In 1889, Jane Addams co-founded Hull House in Chicago, Illinois, the first settlement house in the United States. All of the initial funding came from the $50,000 estate she inherited after her father died. Jane was the first occupant of the house, which would later be the residence of about 25 women. At its height, Hull House was visited each week by around 2000 people. Its facilities included a night school for adults, kindergarten classes, clubs for older children, a public kitchen, an art gallery, a coffeehouse, a gymnasium, a girls club, bathhouse, a book bindery, a music school, a drama group, a library, and labor-related divisions.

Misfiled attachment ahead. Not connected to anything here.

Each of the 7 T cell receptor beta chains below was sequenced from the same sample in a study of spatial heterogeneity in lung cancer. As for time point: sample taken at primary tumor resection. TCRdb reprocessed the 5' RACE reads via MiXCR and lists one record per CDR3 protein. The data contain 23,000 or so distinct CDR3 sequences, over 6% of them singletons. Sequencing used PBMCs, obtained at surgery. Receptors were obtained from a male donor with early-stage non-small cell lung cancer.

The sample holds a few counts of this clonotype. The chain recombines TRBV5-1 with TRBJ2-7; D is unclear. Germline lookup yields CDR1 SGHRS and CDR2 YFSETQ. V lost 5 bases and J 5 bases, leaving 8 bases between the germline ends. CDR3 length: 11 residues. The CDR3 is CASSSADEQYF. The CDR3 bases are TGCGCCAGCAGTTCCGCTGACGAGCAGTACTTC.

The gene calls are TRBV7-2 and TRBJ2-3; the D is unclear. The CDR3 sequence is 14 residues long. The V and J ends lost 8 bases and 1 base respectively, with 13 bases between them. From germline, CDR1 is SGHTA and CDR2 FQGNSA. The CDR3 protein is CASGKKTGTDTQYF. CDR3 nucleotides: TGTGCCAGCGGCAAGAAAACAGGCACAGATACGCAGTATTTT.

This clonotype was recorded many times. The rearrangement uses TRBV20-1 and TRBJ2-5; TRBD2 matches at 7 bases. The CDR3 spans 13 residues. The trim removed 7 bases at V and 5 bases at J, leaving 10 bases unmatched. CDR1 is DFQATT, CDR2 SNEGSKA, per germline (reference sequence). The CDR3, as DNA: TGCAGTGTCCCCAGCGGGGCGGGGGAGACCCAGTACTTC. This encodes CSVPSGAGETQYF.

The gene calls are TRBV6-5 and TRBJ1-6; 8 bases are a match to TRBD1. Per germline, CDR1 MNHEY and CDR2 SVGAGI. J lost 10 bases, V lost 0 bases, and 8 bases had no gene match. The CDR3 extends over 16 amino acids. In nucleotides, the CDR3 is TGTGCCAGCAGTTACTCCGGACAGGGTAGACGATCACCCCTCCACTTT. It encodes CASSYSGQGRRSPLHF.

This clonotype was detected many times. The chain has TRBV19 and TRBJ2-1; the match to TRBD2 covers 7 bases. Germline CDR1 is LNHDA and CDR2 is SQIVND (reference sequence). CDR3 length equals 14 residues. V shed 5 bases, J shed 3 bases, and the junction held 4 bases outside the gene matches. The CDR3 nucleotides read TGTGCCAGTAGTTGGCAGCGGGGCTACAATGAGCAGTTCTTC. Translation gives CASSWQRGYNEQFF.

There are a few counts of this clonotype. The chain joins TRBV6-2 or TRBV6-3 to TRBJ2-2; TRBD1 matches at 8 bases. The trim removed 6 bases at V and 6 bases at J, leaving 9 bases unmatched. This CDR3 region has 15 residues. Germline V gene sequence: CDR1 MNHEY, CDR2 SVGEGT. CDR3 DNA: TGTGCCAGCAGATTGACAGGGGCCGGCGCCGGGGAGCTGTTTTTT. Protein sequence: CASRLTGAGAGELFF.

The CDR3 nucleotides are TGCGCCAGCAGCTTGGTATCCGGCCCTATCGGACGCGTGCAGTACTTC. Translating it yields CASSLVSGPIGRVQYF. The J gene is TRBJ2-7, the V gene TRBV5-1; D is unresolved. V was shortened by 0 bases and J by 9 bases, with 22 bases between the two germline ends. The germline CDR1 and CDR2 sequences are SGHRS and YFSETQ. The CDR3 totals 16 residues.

Her adult night school was a forerunner of the continuing education classes offered by many universities today. In addition to making available services and cultural opportunities for the largely immigrant population of the neighborhood, Hull House afforded an opportunity for young social workers to acquire training. Eventually, the Hull House became a 13-building settlement, which included a playground and a summer camp.
In this book, Jane Addams reflects on labor, discrimination, welfare, education, and the role of democracy and government in relation to improving the lives of society's less fortunate.
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